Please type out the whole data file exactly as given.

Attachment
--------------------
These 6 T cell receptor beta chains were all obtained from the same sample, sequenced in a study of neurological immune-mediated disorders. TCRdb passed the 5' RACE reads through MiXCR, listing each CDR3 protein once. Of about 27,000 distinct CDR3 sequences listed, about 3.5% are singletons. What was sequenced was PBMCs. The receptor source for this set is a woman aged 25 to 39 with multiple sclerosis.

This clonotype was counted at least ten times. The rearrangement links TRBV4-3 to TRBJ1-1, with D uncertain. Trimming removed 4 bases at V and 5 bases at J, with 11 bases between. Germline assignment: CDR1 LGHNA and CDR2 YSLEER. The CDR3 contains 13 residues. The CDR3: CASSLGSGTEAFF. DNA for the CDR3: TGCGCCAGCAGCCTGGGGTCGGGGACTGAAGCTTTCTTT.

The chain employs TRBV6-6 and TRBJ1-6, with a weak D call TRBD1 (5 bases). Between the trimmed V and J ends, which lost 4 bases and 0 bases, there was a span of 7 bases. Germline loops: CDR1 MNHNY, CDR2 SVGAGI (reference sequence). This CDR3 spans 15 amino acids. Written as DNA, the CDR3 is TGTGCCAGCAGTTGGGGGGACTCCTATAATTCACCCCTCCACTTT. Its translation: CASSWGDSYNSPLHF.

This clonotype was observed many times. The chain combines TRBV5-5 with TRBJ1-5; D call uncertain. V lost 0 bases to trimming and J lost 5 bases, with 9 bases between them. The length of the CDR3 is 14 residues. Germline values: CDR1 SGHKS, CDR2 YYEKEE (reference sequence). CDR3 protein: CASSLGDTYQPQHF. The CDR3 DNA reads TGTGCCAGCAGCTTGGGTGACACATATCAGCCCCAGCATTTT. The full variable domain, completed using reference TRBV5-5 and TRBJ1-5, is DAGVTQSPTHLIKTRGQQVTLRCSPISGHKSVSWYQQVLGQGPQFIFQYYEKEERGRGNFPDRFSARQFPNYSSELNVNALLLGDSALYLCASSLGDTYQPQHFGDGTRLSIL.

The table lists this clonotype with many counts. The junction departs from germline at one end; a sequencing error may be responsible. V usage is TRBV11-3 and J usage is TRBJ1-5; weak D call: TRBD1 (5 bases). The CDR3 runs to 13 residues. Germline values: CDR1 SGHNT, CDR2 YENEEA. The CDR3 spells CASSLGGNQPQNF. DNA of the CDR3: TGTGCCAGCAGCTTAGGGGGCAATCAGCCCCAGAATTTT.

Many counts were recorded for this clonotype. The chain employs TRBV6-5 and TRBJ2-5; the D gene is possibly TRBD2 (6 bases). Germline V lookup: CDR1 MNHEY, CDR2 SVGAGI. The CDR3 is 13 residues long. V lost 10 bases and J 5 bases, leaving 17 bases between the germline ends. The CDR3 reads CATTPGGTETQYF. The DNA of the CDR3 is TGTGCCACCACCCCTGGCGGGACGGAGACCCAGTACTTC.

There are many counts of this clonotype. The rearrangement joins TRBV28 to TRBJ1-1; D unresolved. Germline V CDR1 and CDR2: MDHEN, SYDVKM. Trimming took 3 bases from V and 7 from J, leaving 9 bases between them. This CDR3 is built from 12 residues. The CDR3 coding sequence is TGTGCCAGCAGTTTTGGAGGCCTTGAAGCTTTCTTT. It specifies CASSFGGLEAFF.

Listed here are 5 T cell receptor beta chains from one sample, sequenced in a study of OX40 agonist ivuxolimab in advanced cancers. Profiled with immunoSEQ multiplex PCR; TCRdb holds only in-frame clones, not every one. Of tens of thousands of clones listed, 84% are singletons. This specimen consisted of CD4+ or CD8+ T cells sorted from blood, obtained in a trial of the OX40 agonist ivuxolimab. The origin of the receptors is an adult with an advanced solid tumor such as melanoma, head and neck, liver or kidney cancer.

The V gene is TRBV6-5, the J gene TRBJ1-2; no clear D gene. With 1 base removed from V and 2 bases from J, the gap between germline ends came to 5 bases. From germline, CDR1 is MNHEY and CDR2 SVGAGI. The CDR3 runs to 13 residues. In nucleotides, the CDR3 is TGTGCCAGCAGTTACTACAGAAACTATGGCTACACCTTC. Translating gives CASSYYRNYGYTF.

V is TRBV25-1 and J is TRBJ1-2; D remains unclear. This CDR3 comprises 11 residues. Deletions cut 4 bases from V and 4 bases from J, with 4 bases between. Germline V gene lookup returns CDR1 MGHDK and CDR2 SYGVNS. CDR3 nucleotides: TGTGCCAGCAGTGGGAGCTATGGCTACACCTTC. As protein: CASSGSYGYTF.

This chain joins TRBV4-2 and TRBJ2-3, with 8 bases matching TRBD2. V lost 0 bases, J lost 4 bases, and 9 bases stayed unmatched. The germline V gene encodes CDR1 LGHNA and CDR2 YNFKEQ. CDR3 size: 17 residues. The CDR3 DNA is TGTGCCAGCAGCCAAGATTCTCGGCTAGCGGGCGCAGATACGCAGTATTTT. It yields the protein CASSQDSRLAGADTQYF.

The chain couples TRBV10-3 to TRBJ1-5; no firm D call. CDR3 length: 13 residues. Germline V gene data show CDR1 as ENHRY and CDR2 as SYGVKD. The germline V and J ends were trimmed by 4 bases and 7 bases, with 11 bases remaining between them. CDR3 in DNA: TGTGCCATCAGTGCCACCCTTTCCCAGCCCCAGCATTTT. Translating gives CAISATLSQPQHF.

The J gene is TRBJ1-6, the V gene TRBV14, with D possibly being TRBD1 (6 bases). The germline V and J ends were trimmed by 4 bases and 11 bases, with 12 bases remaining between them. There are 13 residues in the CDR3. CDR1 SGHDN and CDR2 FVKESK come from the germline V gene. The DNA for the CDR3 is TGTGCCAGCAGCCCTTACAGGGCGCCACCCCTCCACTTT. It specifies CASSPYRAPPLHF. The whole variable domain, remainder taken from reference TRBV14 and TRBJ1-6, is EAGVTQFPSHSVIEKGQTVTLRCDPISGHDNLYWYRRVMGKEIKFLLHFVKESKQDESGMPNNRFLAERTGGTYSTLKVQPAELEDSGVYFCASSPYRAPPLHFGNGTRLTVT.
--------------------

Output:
These 6 T cell receptor beta chains were all obtained from the same sample, sequenced in a study of neurological immune-mediated disorders. TCRdb passed the 5' RACE reads through MiXCR, listing each CDR3 protein once. Of about 27,000 distinct CDR3 sequences listed, about 3.5% are singletons. What was sequenced was PBMCs. The receptor source for this set is a woman aged 25 to 39 with multiple sclerosis.

This clonotype was counted at least ten times. The rearrangement links TRBV4-3 to TRBJ1-1, with D uncertain. Trimming removed 4 bases at V and 5 bases at J, with 11 bases between. Germline assignment: CDR1 LGHNA and CDR2 YSLEER. The CDR3 contains 13 residues. The CDR3: CASSLGSGTEAFF. DNA for the CDR3: TGCGCCAGCAGCCTGGGGTCGGGGACTGAAGCTTTCTTT.

The chain employs TRBV6-6 and TRBJ1-6, with a weak D call TRBD1 (5 bases). Between the trimmed V and J ends, which lost 4 bases and 0 bases, there was a span of 7 bases. Germline loops: CDR1 MNHNY, CDR2 SVGAGI (reference sequence). This CDR3 spans 15 amino acids. Written as DNA, the CDR3 is TGTGCCAGCAGTTGGGGGGACTCCTATAATTCACCCCTCCACTTT. Its translation: CASSWGDSYNSPLHF.

This clonotype was observed many times. The chain combines TRBV5-5 with TRBJ1-5; D call uncertain. V lost 0 bases to trimming and J lost 5 bases, with 9 bases between them. The length of the CDR3 is 14 residues. Germline values: CDR1 SGHKS, CDR2 YYEKEE (reference sequence). CDR3 protein: CASSLGDTYQPQHF. The CDR3 DNA reads TGTGCCAGCAGCTTGGGTGACACATATCAGCCCCAGCATTTT. The full variable domain, completed using reference TRBV5-5 and TRBJ1-5, is DAGVTQSPTHLIKTRGQQVTLRCSPISGHKSVSWYQQVLGQGPQFIFQYYEKEERGRGNFPDRFSARQFPNYSSELNVNALLLGDSALYLCASSLGDTYQPQHFGDGTRLSIL.

The table lists this clonotype with many counts. The junction departs from germline at one end; a sequencing error may be responsible. V usage is TRBV11-3 and J usage is TRBJ1-5; weak D call: TRBD1 (5 bases). The CDR3 runs to 13 residues. Germline values: CDR1 SGHNT, CDR2 YENEEA. The CDR3 spells CASSLGGNQPQNF. DNA of the CDR3: TGTGCCAGCAGCTTAGGGGGCAATCAGCCCCAGAATTTT.

Many counts were recorded for this clonotype. The chain employs TRBV6-5 and TRBJ2-5; the D gene is possibly TRBD2 (6 bases). Germline V lookup: CDR1 MNHEY, CDR2 SVGAGI. The CDR3 is 13 residues long. V lost 10 bases and J 5 bases, leaving 17 bases between the germline ends. The CDR3 reads CATTPGGTETQYF. The DNA of the CDR3 is TGTGCCACCACCCCTGGCGGGACGGAGACCCAGTACTTC.

There are many counts of this clonotype. The rearrangement joins TRBV28 to TRBJ1-1; D unresolved. Germline V CDR1 and CDR2: MDHEN, SYDVKM. Trimming took 3 bases from V and 7 from J, leaving 9 bases between them. This CDR3 is built from 12 residues. The CDR3 coding sequence is TGTGCCAGCAGTTTTGGAGGCCTTGAAGCTTTCTTT. It specifies CASSFGGLEAFF.

Listed here are 5 T cell receptor beta chains from one sample, sequenced in a study of OX40 agonist ivuxolimab in advanced cancers. Profiled with immunoSEQ multiplex PCR; TCRdb holds only in-frame clones, not every one. Of tens of thousands of clones listed, 84% are singletons. This specimen consisted of CD4+ or CD8+ T cells sorted from blood, obtained in a trial of the OX40 agonist ivuxolimab. The origin of the receptors is an adult with an advanced solid tumor such as melanoma, head and neck, liver or kidney cancer.

The V gene is TRBV6-5, the J gene TRBJ1-2; no clear D gene. With 1 base removed from V and 2 bases from J, the gap between germline ends came to 5 bases. From germline, CDR1 is MNHEY and CDR2 SVGAGI. The CDR3 runs to 13 residues. In nucleotides, the CDR3 is TGTGCCAGCAGTTACTACAGAAACTATGGCTACACCTTC. Translating gives CASSYYRNYGYTF.

V is TRBV25-1 and J is TRBJ1-2; D remains unclear. This CDR3 comprises 11 residues. Deletions cut 4 bases from V and 4 bases from J, with 4 bases between. Germline V gene lookup returns CDR1 MGHDK and CDR2 SYGVNS. CDR3 nucleotides: TGTGCCAGCAGTGGGAGCTATGGCTACACCTTC. As protein: CASSGSYGYTF.

This chain joins TRBV4-2 and TRBJ2-3, with 8 bases matching TRBD2. V lost 0 bases, J lost 4 bases, and 9 bases stayed unmatched. The germline V gene encodes CDR1 LGHNA and CDR2 YNFKEQ. CDR3 size: 17 residues. The CDR3 DNA is TGTGCCAGCAGCCAAGATTCTCGGCTAGCGGGCGCAGATACGCAGTATTTT. It yields the protein CASSQDSRLAGADTQYF.

The chain couples TRBV10-3 to TRBJ1-5; no firm D call. CDR3 length: 13 residues. Germline V gene data show CDR1 as ENHRY and CDR2 as SYGVKD. The germline V and J ends were trimmed by 4 bases and 7 bases, with 11 bases remaining between them. CDR3 in DNA: TGTGCCATCAGTGCCACCCTTTCCCAGCCCCAGCATTTT. Translating gives CAISATLSQPQHF.

The J gene is TRBJ1-6, the V gene TRBV14, with D possibly being TRBD1 (6 bases). The germline V and J ends were trimmed by 4 bases and 11 bases, with 12 bases remaining between them. There are 13 residues in the CDR3. CDR1 SGHDN and CDR2 FVKESK come from the germline V gene. The DNA for the CDR3 is TGTGCCAGCAGCCCTTACAGGGCGCCACCCCTCCACTTT. It specifies CASSPYRAPPLHF. The whole variable domain, remainder taken from reference TRBV14 and TRBJ1-6, is EAGVTQFPSHSVIEKGQTVTLRCDPISGHDNLYWYRRVMGKEIKFLLHFVKESKQDESGMPNNRFLAERTGGTYSTLKVQPAELEDSGVYFCASSPYRAPPLHFGNGTRLTVT.